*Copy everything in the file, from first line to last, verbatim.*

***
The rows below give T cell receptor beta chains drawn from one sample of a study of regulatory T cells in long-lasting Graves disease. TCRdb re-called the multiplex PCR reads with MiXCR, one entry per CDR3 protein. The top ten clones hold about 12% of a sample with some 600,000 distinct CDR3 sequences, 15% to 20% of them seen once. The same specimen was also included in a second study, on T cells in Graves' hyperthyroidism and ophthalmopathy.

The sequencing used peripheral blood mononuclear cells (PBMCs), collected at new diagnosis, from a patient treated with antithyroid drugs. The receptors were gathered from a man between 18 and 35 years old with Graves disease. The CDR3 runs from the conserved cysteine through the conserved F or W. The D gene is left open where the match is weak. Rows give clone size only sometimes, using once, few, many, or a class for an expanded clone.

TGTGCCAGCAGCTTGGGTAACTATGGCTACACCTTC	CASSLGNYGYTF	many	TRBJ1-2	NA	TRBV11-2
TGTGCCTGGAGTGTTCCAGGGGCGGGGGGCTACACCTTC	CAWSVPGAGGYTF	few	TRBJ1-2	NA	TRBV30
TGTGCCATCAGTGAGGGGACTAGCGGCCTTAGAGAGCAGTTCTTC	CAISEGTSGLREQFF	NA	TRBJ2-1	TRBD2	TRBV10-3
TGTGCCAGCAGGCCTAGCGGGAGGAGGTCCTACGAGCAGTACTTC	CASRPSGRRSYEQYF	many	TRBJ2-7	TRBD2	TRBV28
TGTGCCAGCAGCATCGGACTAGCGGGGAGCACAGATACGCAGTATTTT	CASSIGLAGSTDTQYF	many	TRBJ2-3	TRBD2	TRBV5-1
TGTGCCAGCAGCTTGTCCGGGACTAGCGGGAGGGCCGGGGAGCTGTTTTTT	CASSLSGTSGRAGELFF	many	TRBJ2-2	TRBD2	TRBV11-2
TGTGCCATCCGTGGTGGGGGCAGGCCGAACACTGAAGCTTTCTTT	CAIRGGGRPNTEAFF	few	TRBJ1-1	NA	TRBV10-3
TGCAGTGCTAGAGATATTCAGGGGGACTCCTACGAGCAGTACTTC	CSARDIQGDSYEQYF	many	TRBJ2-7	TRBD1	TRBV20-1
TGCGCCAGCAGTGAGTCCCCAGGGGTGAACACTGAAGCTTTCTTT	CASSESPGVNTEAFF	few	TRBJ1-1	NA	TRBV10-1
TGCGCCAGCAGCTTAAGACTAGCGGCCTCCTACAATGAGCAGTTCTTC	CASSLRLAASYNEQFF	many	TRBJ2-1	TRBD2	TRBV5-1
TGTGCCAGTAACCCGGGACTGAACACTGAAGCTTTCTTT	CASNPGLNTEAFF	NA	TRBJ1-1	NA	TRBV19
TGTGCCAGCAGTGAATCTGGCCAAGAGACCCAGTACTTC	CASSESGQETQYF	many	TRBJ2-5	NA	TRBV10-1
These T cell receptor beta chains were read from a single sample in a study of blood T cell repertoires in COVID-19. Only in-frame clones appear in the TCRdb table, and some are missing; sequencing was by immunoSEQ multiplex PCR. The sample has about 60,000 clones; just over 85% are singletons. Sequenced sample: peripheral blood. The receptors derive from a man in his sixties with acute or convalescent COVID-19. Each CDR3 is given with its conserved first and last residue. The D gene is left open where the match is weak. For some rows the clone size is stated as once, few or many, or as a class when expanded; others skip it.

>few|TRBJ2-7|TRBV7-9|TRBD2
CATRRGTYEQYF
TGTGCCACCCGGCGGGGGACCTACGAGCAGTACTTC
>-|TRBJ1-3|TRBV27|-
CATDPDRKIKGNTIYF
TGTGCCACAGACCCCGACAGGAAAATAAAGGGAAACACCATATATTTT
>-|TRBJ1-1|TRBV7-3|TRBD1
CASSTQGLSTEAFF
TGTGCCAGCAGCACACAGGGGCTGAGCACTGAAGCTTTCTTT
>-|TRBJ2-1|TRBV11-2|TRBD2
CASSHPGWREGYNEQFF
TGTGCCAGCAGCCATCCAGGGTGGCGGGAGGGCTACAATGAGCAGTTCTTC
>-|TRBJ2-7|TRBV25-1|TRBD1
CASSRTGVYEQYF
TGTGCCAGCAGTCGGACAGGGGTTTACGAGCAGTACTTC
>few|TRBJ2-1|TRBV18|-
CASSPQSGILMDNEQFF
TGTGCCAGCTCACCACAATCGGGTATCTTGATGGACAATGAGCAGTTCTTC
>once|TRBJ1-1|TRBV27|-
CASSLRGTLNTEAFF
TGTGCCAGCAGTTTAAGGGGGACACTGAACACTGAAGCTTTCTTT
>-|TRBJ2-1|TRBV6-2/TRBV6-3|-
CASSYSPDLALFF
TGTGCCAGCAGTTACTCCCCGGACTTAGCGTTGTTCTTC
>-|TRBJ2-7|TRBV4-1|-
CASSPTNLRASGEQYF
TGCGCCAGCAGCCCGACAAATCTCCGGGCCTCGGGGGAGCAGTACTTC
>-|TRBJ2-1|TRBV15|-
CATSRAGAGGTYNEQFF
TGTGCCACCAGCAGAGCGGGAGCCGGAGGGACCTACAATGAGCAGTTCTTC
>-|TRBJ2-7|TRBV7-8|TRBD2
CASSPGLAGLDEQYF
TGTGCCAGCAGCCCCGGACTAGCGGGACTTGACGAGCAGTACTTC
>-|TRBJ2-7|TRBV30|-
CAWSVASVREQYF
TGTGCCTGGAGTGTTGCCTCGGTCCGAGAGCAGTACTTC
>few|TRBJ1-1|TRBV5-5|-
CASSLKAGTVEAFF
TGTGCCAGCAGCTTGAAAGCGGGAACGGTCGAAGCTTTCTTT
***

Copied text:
The rows below give T cell receptor beta chains drawn from one sample of a study of regulatory T cells in long-lasting Graves disease. TCRdb re-called the multiplex PCR reads with MiXCR, one entry per CDR3 protein. The top ten clones hold about 12% of a sample with some 600,000 distinct CDR3 sequences, 15% to 20% of them seen once. The same specimen was also included in a second study, on T cells in Graves' hyperthyroidism and ophthalmopathy.

The sequencing used peripheral blood mononuclear cells (PBMCs), collected at new diagnosis, from a patient treated with antithyroid drugs. The receptors were gathered from a man between 18 and 35 years old with Graves disease. The CDR3 runs from the conserved cysteine through the conserved F or W. The D gene is left open where the match is weak. Rows give clone size only sometimes, using once, few, many, or a class for an expanded clone.

TGTGCCAGCAGCTTGGGTAACTATGGCTACACCTTC	CASSLGNYGYTF	many	TRBJ1-2	NA	TRBV11-2
TGTGCCTGGAGTGTTCCAGGGGCGGGGGGCTACACCTTC	CAWSVPGAGGYTF	few	TRBJ1-2	NA	TRBV30
TGTGCCATCAGTGAGGGGACTAGCGGCCTTAGAGAGCAGTTCTTC	CAISEGTSGLREQFF	NA	TRBJ2-1	TRBD2	TRBV10-3
TGTGCCAGCAGGCCTAGCGGGAGGAGGTCCTACGAGCAGTACTTC	CASRPSGRRSYEQYF	many	TRBJ2-7	TRBD2	TRBV28
TGTGCCAGCAGCATCGGACTAGCGGGGAGCACAGATACGCAGTATTTT	CASSIGLAGSTDTQYF	many	TRBJ2-3	TRBD2	TRBV5-1
TGTGCCAGCAGCTTGTCCGGGACTAGCGGGAGGGCCGGGGAGCTGTTTTTT	CASSLSGTSGRAGELFF	many	TRBJ2-2	TRBD2	TRBV11-2
TGTGCCATCCGTGGTGGGGGCAGGCCGAACACTGAAGCTTTCTTT	CAIRGGGRPNTEAFF	few	TRBJ1-1	NA	TRBV10-3
TGCAGTGCTAGAGATATTCAGGGGGACTCCTACGAGCAGTACTTC	CSARDIQGDSYEQYF	many	TRBJ2-7	TRBD1	TRBV20-1
TGCGCCAGCAGTGAGTCCCCAGGGGTGAACACTGAAGCTTTCTTT	CASSESPGVNTEAFF	few	TRBJ1-1	NA	TRBV10-1
TGCGCCAGCAGCTTAAGACTAGCGGCCTCCTACAATGAGCAGTTCTTC	CASSLRLAASYNEQFF	many	TRBJ2-1	TRBD2	TRBV5-1
TGTGCCAGTAACCCGGGACTGAACACTGAAGCTTTCTTT	CASNPGLNTEAFF	NA	TRBJ1-1	NA	TRBV19
TGTGCCAGCAGTGAATCTGGCCAAGAGACCCAGTACTTC	CASSESGQETQYF	many	TRBJ2-5	NA	TRBV10-1
These T cell receptor beta chains were read from a single sample in a study of blood T cell repertoires in COVID-19. Only in-frame clones appear in the TCRdb table, and some are missing; sequencing was by immunoSEQ multiplex PCR. The sample has about 60,000 clones; just over 85% are singletons. Sequenced sample: peripheral blood. The receptors derive from a man in his sixties with acute or convalescent COVID-19. Each CDR3 is given with its conserved first and last residue. The D gene is left open where the match is weak. For some rows the clone size is stated as once, few or many, or as a class when expanded; others skip it.

>few|TRBJ2-7|TRBV7-9|TRBD2
CATRRGTYEQYF
TGTGCCACCCGGCGGGGGACCTACGAGCAGTACTTC
>-|TRBJ1-3|TRBV27|-
CATDPDRKIKGNTIYF
TGTGCCACAGACCCCGACAGGAAAATAAAGGGAAACACCATATATTTT
>-|TRBJ1-1|TRBV7-3|TRBD1
CASSTQGLSTEAFF
TGTGCCAGCAGCACACAGGGGCTGAGCACTGAAGCTTTCTTT
>-|TRBJ2-1|TRBV11-2|TRBD2
CASSHPGWREGYNEQFF
TGTGCCAGCAGCCATCCAGGGTGGCGGGAGGGCTACAATGAGCAGTTCTTC
>-|TRBJ2-7|TRBV25-1|TRBD1
CASSRTGVYEQYF
TGTGCCAGCAGTCGGACAGGGGTTTACGAGCAGTACTTC
>few|TRBJ2-1|TRBV18|-
CASSPQSGILMDNEQFF
TGTGCCAGCTCACCACAATCGGGTATCTTGATGGACAATGAGCAGTTCTTC
>once|TRBJ1-1|TRBV27|-
CASSLRGTLNTEAFF
TGTGCCAGCAGTTTAAGGGGGACACTGAACACTGAAGCTTTCTTT
>-|TRBJ2-1|TRBV6-2/TRBV6-3|-
CASSYSPDLALFF
TGTGCCAGCAGTTACTCCCCGGACTTAGCGTTGTTCTTC
>-|TRBJ2-7|TRBV4-1|-
CASSPTNLRASGEQYF
TGCGCCAGCAGCCCGACAAATCTCCGGGCCTCGGGGGAGCAGTACTTC
>-|TRBJ2-1|TRBV15|-
CATSRAGAGGTYNEQFF
TGTGCCACCAGCAGAGCGGGAGCCGGAGGGACCTACAATGAGCAGTTCTTC
>-|TRBJ2-7|TRBV7-8|TRBD2
CASSPGLAGLDEQYF
TGTGCCAGCAGCCCCGGACTAGCGGGACTTGACGAGCAGTACTTC
>-|TRBJ2-7|TRBV30|-
CAWSVASVREQYF
TGTGCCTGGAGTGTTGCCTCGGTCCGAGAGCAGTACTTC
>few|TRBJ1-1|TRBV5-5|-
CASSLKAGTVEAFF
TGTGCCAGCAGCTTGAAAGCGGGAACGGTCGAAGCTTTCTTT